lecture_14 - D e v e l o p m e n t o f C o m p l e x i t y...

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Unformatted text preview: D e v e l o p m e n t o f C o m p l e x i t y Catastrophe Theory Consider a potential function V ( x ) = x 3 + ax . When a < there is both a stable minimum (dots) and an unstable maximum in the potential. As a is slowly increased, the equilibrium system moves smoothly to smaller x : x eq = p- a/ 3 . When a = 0 , the stable minimum disappears, and for a infinitesimally positive, the system moves abruptly to a new equilibrium very far removed from the old. Lattimer, AST 248, Lecture 14 p.1/18 Boolean Networks A logical system composed of units or nodes that can be in either on or off states (analogy, lightbulbs). One could have a system of N nodes, each connected to K other nodes. Whether a node is on or off is determined by the state of the conected neighbors and a set of logical rules. For example, suppose K = 2 , so that node A is connected to nodes B and C, and the logical rules are: if B and C are both on or off, then A is turned on. If B is on and C is off or vice versa then A is turned off. Beginning from an initial state, the network takes a step and alters the state of each node, if necessary, to comply with the logical rules. Since some state of the network will eventually repeat an earlier state, the system will eventually enter a repeating cycle. The length of the cycle could be as short as one step ( i.e. the system is fixed) or extremely large. A large network will seem to behave chaotically. In between these extremes, Boolean networks show interesting behavior, such as quickly reverting to cyclical behavior, known as an attractor. For example, if N = 100 , 000 and K = 2 there are about N = 316 different cycles, each about 316 steps long. This is surprisingly orderly behavior: out of the 10 30 , 000 possible states, it will end up in one of these 316 cycles. Thus the vast majority of the systems possible states are never visited after the limit cycle is obtained. As the network goes into a limit cycle, about 70% of the nodes become frozen, with the other 30% randomly varying. When the frozen sea forms marks a phase transition between chaos and order. Lattimer, AST 248, Lecture 14 p.2/18 Stuart Kauffman has applied this model to genes to describe genetic regulatory networks and to the development of complex organisms. He examines how one goes from an undif- ferentiated egg by repeated cell division to differentiated cell types: red blood cells, retinal cones, etc. Genes are the nodes of a Boolean network and cell types are the attractors or limit cycles; cell division represents a timestep. He reasons that cell specialization is obtained for free from the connectivity rules. The number of genes in humans is about 100,00 and the number of cell types is about 256, close to its square root. This scal- ing also seems to work for other organisms. Furthermore, about 70% of the genes are permanently turned on in all cell types....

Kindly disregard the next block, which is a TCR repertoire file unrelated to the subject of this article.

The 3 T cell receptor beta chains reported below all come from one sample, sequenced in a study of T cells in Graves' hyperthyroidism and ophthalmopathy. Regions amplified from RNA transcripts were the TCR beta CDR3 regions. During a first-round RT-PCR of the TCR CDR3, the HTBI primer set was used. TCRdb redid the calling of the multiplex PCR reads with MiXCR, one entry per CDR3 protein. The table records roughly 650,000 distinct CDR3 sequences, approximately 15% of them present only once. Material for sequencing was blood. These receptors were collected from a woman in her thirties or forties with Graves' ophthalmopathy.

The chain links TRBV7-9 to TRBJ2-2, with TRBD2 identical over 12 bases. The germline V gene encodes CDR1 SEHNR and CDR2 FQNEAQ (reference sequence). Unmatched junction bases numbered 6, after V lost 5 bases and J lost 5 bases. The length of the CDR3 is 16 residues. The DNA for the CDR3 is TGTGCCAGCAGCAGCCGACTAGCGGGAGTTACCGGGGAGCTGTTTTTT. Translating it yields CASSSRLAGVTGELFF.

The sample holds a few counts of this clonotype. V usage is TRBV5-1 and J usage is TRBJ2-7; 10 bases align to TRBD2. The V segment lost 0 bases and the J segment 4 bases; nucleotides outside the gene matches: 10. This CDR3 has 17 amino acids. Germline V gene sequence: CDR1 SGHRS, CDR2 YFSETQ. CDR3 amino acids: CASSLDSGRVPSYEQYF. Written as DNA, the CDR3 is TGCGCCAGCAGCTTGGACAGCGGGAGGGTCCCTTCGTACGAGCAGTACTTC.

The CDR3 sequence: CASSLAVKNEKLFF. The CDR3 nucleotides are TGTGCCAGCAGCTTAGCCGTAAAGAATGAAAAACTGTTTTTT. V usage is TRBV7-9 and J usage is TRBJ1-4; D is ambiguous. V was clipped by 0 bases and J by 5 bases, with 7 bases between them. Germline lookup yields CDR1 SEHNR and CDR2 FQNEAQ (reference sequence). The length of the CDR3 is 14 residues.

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lecture_14 - D e v e l o p m e n t o f C o m p l e x i t y...

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